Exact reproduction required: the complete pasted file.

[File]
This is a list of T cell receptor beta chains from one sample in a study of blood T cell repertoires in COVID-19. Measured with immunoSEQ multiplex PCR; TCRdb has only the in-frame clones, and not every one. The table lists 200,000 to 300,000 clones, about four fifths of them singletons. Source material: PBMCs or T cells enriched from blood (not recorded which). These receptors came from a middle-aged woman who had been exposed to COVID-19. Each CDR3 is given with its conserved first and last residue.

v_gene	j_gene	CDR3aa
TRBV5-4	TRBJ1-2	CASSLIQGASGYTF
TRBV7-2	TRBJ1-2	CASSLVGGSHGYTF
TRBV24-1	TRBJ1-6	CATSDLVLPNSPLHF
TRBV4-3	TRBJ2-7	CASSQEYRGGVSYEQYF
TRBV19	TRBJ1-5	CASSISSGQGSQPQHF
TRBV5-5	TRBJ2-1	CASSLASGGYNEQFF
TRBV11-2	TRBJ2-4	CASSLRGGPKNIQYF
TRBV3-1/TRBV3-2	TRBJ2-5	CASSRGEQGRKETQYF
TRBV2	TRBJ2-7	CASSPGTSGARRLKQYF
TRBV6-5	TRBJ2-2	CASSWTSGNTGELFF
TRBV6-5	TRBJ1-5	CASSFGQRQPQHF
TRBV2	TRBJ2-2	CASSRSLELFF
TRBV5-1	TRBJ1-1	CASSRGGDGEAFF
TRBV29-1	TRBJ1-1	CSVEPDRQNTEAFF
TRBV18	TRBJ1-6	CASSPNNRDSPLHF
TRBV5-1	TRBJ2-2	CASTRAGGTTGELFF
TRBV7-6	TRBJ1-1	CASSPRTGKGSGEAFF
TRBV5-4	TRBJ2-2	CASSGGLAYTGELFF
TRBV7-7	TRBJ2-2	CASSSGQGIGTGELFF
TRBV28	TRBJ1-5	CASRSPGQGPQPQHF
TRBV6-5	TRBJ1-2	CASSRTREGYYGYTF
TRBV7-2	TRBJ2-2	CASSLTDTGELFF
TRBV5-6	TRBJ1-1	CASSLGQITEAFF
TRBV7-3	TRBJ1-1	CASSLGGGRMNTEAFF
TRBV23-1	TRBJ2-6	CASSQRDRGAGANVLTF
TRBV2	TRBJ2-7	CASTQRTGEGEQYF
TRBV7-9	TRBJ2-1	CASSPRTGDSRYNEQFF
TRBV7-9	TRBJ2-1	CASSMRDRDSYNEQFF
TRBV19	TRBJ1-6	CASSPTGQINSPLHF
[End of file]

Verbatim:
This is a list of T cell receptor beta chains from one sample in a study of blood T cell repertoires in COVID-19. Measured with immunoSEQ multiplex PCR; TCRdb has only the in-frame clones, and not every one. The table lists 200,000 to 300,000 clones, about four fifths of them singletons. Source material: PBMCs or T cells enriched from blood (not recorded which). These receptors came from a middle-aged woman who had been exposed to COVID-19. Each CDR3 is given with its conserved first and last residue.

v_gene	j_gene	CDR3aa
TRBV5-4	TRBJ1-2	CASSLIQGASGYTF
TRBV7-2	TRBJ1-2	CASSLVGGSHGYTF
TRBV24-1	TRBJ1-6	CATSDLVLPNSPLHF
TRBV4-3	TRBJ2-7	CASSQEYRGGVSYEQYF
TRBV19	TRBJ1-5	CASSISSGQGSQPQHF
TRBV5-5	TRBJ2-1	CASSLASGGYNEQFF
TRBV11-2	TRBJ2-4	CASSLRGGPKNIQYF
TRBV3-1/TRBV3-2	TRBJ2-5	CASSRGEQGRKETQYF
TRBV2	TRBJ2-7	CASSPGTSGARRLKQYF
TRBV6-5	TRBJ2-2	CASSWTSGNTGELFF
TRBV6-5	TRBJ1-5	CASSFGQRQPQHF
TRBV2	TRBJ2-2	CASSRSLELFF
TRBV5-1	TRBJ1-1	CASSRGGDGEAFF
TRBV29-1	TRBJ1-1	CSVEPDRQNTEAFF
TRBV18	TRBJ1-6	CASSPNNRDSPLHF
TRBV5-1	TRBJ2-2	CASTRAGGTTGELFF
TRBV7-6	TRBJ1-1	CASSPRTGKGSGEAFF
TRBV5-4	TRBJ2-2	CASSGGLAYTGELFF
TRBV7-7	TRBJ2-2	CASSSGQGIGTGELFF
TRBV28	TRBJ1-5	CASRSPGQGPQPQHF
TRBV6-5	TRBJ1-2	CASSRTREGYYGYTF
TRBV7-2	TRBJ2-2	CASSLTDTGELFF
TRBV5-6	TRBJ1-1	CASSLGQITEAFF
TRBV7-3	TRBJ1-1	CASSLGGGRMNTEAFF
TRBV23-1	TRBJ2-6	CASSQRDRGAGANVLTF
TRBV2	TRBJ2-7	CASTQRTGEGEQYF
TRBV7-9	TRBJ2-1	CASSPRTGDSRYNEQFF
TRBV7-9	TRBJ2-1	CASSMRDRDSYNEQFF
TRBV19	TRBJ1-6	CASSPTGQINSPLHF